A Cool New Classroom Game from Quizlet!

Have you tried the new classroom game from Quizlet?

I confess.  Yesterday, I really needed an engaging way to help my students review our big unit on Chromosomes, Cell Cycle (Mitosis), and Meiosis.  Most of my students are familiar with Quizlet https://quizlet.com as a study tool for electonic flash cards (which they love to use on their phones).  Some, however, weren’t aware that there are also learning games they could do instead of just flash cards.

Their teacher, however, was OVERJOYED to discover the new CLASSROOM GAME through Quizlet Live https://quizlet.com/live 

How Does It Work?

Honestly, I couldn’t try it out before I actually tried it with my 1st block class (my sweet little guinea pigs!) but they were up for the challenge to help ME learn how to play 🙂

First Step:  I created (ummm actually I “collected”) awesome flash cards related to our topics from talented professionals on Quizlet.  I think by the end, I had around 80 (which is probably way too many lol)

Second Step:  When I pulled up the cards for the review (all 80 of them lol), I chose the button marked “Live” at the very end of the line next to the “Gravity” game.  I told it to “Create Game” and it asked me to choose which combination of prompts I wanted.  Since I had no clue which one would work best for the type of cards I “collected”, I chose the tile on the Right (“Term and Definition”).  Unfortunately, after we played the game one time, we decided to try the other choice (“Definition and Term”) and it worked MUCH better for the type of cards we were using.  Once this choice is made, click “Create Game” and it will generate a code for students to join the game.

Third Step: When students join the game, their names automatically appear in a list on the main page.  You can cancel out a student’s name by clicking on it (in case they decide their name is “butthead” for the day or something 🙂 ) Once all students have joined, click on the “Create Game for __ Students” button and it will automatically sort the kids into small teams (YAY!) and name their team with animal names (which this science teacher LOVES).  It’s easy to mix up the teams again with the shuffle button at the top of the page.  I re-mixed everyone after each match. The student screen (we used Chromebooks but they can play on their phones) will say “Congratulations, you’re a Zebra!” or “You’re a T-Rex!”.  Students can then get into their groups easily this way.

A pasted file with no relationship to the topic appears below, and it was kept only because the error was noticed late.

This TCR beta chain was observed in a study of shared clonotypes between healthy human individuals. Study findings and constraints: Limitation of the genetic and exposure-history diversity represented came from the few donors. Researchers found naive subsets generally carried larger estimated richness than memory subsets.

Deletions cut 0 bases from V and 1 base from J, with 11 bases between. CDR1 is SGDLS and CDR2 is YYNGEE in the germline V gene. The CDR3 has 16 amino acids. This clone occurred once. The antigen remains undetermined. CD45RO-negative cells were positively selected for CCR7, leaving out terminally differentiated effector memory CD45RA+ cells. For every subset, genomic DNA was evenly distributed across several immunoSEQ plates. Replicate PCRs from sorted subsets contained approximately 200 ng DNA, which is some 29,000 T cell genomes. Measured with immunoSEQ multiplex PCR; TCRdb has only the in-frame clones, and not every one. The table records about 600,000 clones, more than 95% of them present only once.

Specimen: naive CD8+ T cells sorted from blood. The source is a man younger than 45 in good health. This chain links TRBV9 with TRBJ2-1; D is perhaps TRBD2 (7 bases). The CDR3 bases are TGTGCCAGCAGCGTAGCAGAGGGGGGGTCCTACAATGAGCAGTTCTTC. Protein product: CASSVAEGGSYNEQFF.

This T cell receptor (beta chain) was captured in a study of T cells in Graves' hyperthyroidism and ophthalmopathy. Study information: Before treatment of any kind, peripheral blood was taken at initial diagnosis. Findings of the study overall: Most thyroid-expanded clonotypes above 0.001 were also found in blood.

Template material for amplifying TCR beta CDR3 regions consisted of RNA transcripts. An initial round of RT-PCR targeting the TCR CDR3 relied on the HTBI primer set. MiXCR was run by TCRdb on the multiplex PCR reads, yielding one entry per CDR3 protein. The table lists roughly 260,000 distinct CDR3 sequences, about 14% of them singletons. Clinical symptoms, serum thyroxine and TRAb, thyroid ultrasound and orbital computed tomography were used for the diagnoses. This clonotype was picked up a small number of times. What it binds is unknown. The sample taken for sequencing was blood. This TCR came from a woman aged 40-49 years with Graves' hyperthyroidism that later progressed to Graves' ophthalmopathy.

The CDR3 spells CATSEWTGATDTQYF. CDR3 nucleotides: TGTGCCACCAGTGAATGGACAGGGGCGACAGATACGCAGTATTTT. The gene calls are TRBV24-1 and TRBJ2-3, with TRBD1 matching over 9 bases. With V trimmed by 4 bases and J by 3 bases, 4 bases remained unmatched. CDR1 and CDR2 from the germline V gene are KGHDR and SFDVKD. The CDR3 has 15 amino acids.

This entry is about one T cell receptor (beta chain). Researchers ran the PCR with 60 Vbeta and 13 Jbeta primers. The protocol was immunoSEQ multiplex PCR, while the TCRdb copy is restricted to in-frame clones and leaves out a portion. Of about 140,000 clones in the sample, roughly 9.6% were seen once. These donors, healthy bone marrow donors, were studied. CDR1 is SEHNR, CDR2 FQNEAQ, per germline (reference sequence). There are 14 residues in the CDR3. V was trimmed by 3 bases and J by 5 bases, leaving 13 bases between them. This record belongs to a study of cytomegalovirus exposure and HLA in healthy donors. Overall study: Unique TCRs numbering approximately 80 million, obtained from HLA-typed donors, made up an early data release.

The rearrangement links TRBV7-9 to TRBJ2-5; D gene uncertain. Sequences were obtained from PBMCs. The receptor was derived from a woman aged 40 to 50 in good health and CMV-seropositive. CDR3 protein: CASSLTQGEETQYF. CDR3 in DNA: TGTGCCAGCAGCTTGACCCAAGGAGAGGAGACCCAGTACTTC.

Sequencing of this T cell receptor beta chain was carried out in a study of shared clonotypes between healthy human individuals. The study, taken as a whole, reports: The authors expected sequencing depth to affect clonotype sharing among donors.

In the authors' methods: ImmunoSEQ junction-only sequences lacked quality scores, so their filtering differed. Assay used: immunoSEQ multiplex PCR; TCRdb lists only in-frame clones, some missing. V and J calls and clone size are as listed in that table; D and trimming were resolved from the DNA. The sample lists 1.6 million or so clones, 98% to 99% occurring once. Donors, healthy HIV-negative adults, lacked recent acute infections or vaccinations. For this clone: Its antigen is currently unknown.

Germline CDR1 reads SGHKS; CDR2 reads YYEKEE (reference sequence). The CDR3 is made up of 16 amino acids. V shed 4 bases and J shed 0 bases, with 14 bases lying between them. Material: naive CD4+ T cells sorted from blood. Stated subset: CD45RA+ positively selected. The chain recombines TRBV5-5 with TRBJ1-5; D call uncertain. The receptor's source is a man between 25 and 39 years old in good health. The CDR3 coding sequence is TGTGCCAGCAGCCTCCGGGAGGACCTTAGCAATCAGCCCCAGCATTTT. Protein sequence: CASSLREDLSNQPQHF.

Playing the Game: I loved the collaborative nature of this game.  Within each 3-4 student group, everyone has the same question across the top of their screen BUT each individual student has 3-4 answer choices on their screen, different from everyone else in their group.  It forces the group to discuss the correct answer choice before the appropriate person chooses it on their screen.  Some of my kids who don’t regularly interact had plenty of time together using this game and I loved it!  Teams get 1 pt for each correct answer.  First team to 12 wins.  However, if they miss a question, their score returns to 0.  I had SEVERAL groups at 9 or 10 and go back down to 0 by missing a question.  It was great!  🙂 Everyone keeps up with everyone else’s group progress by watching the “Leader board” projected on my board at the front of the room.  It got quite competitive!  I let my students use their notes if they wanted and I had several taking notes on things they just couldn’t remember (without my prompting at all! Shocker!).

We ended up playing all block (because we kept switching groups).  The kids were very engaged.  I don’t think I saw one bored teenager during the whole experience. My Principal even came in and watched for a little while.  I did share my flashcard deck with my students (I gave them the code) so they could review on their own time as well.  Overall, my students said they loved it and really wanted to do it more often when we have a test.  This is definitely going to be a repeat performance.  Great review game!

 

 

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About Edgy Instruction

Science Teacher (Biology, AP Biology, and Forensic Science), Anatomy Professor, and former Instructional coach.
This entry was posted in biology, Instructional Coaching, Strategies, T.I.P Theory Into Practice, Teaching and tagged , , , , . Bookmark the permalink.

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